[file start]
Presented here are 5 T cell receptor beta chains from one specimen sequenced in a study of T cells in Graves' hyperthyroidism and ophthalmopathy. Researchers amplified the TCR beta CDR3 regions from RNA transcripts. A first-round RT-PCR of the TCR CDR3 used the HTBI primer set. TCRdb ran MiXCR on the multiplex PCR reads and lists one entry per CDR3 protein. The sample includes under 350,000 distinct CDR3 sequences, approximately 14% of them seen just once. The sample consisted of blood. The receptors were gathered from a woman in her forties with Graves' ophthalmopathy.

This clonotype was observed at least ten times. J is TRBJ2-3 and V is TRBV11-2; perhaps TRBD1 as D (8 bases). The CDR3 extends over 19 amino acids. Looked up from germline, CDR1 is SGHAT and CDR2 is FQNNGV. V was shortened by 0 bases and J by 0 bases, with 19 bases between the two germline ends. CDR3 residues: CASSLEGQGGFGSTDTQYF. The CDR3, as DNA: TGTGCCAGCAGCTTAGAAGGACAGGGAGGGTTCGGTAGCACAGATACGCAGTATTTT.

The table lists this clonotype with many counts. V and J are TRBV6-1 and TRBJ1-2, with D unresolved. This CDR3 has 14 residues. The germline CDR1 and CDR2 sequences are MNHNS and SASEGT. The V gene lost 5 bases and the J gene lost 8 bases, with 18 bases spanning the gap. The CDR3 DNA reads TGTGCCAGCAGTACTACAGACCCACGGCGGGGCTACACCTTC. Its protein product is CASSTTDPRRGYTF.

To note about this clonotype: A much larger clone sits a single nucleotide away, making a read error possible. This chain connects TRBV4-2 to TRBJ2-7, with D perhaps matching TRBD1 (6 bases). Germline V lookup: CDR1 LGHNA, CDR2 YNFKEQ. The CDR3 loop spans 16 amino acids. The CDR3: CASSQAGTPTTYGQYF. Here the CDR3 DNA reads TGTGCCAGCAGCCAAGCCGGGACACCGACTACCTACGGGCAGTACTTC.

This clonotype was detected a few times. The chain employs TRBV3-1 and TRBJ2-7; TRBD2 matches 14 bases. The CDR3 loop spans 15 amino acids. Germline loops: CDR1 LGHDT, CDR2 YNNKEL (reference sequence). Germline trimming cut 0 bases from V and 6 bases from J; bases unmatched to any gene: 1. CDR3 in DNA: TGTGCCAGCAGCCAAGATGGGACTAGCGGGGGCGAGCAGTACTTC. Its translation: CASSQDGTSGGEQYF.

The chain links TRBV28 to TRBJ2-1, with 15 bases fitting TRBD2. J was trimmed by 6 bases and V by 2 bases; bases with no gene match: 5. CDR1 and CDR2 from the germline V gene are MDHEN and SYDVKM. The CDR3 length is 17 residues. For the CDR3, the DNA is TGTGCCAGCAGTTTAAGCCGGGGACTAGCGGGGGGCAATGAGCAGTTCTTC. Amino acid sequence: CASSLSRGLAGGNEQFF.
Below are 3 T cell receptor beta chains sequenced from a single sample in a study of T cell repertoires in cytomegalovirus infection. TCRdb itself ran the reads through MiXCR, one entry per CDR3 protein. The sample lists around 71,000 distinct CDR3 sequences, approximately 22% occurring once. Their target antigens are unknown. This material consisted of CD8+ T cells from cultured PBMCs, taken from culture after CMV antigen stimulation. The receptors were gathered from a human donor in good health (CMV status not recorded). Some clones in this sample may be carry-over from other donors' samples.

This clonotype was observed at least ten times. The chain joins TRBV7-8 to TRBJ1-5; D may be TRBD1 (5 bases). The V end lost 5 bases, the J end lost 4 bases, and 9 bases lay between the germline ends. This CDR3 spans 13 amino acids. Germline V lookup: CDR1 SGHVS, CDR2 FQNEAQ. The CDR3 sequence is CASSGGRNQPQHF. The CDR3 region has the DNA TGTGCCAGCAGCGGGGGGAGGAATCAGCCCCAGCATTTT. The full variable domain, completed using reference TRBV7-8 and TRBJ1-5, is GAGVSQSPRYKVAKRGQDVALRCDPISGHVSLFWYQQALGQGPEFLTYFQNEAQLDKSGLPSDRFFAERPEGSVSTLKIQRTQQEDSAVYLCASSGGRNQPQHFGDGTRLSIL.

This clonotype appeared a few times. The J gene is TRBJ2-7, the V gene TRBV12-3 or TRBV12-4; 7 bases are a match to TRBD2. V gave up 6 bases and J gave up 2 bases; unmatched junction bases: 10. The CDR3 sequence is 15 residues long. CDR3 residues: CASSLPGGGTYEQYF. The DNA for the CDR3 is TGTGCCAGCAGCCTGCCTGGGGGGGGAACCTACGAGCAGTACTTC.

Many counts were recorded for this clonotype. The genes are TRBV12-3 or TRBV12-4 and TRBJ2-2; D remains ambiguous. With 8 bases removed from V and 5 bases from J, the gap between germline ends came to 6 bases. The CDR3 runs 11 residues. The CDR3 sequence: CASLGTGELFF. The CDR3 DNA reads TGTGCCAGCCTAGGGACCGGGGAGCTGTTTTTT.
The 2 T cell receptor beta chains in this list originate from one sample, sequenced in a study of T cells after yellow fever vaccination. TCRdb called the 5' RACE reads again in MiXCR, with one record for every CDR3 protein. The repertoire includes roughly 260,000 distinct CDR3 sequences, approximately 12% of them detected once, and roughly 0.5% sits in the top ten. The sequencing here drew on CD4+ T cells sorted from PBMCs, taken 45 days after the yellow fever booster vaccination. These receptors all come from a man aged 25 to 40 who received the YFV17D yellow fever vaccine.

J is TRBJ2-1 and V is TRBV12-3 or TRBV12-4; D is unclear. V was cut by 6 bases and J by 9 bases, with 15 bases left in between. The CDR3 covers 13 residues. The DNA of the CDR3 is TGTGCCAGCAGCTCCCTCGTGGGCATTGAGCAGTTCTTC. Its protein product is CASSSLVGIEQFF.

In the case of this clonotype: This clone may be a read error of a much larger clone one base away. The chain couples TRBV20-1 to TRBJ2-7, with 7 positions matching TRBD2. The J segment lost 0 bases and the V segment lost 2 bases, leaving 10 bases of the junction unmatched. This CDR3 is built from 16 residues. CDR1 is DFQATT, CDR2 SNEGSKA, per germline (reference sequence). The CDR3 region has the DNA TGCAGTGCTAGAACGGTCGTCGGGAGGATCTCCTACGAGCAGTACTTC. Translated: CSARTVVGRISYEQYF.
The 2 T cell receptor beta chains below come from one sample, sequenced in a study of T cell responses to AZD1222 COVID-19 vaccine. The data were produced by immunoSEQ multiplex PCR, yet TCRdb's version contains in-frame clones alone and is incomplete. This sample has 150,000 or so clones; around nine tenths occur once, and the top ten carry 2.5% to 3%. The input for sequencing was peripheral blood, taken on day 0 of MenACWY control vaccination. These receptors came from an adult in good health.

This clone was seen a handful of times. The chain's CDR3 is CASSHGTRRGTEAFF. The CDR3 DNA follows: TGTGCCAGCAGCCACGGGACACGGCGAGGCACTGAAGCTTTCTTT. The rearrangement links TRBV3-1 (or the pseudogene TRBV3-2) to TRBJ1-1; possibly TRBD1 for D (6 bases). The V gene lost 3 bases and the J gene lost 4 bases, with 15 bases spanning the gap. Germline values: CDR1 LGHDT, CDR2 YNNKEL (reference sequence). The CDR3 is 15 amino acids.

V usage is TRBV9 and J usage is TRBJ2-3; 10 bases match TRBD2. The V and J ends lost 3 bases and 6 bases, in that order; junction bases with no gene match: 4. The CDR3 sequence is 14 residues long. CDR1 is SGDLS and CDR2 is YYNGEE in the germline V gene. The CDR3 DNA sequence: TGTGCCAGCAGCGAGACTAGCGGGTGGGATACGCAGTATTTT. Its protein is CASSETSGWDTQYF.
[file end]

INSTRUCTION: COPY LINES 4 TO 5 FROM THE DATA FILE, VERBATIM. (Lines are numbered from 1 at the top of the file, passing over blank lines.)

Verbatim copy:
To note about this clonotype: A much larger clone sits a single nucleotide away, making a read error possible. This chain connects TRBV4-2 to TRBJ2-7, with D perhaps matching TRBD1 (6 bases). Germline V lookup: CDR1 LGHNA, CDR2 YNFKEQ. The CDR3 loop spans 16 amino acids. The CDR3: CASSQAGTPTTYGQYF. Here the CDR3 DNA reads TGTGCCAGCAGCCAAGCCGGGACACCGACTACCTACGGGCAGTACTTC.

This clonotype was detected a few times. The chain employs TRBV3-1 and TRBJ2-7; TRBD2 matches 14 bases. The CDR3 loop spans 15 amino acids. Germline loops: CDR1 LGHDT, CDR2 YNNKEL (reference sequence). Germline trimming cut 0 bases from V and 6 bases from J; bases unmatched to any gene: 1. CDR3 in DNA: TGTGCCAGCAGCCAAGATGGGACTAGCGGGGGCGAGCAGTACTTC. Its translation: CASSQDGTSGGEQYF.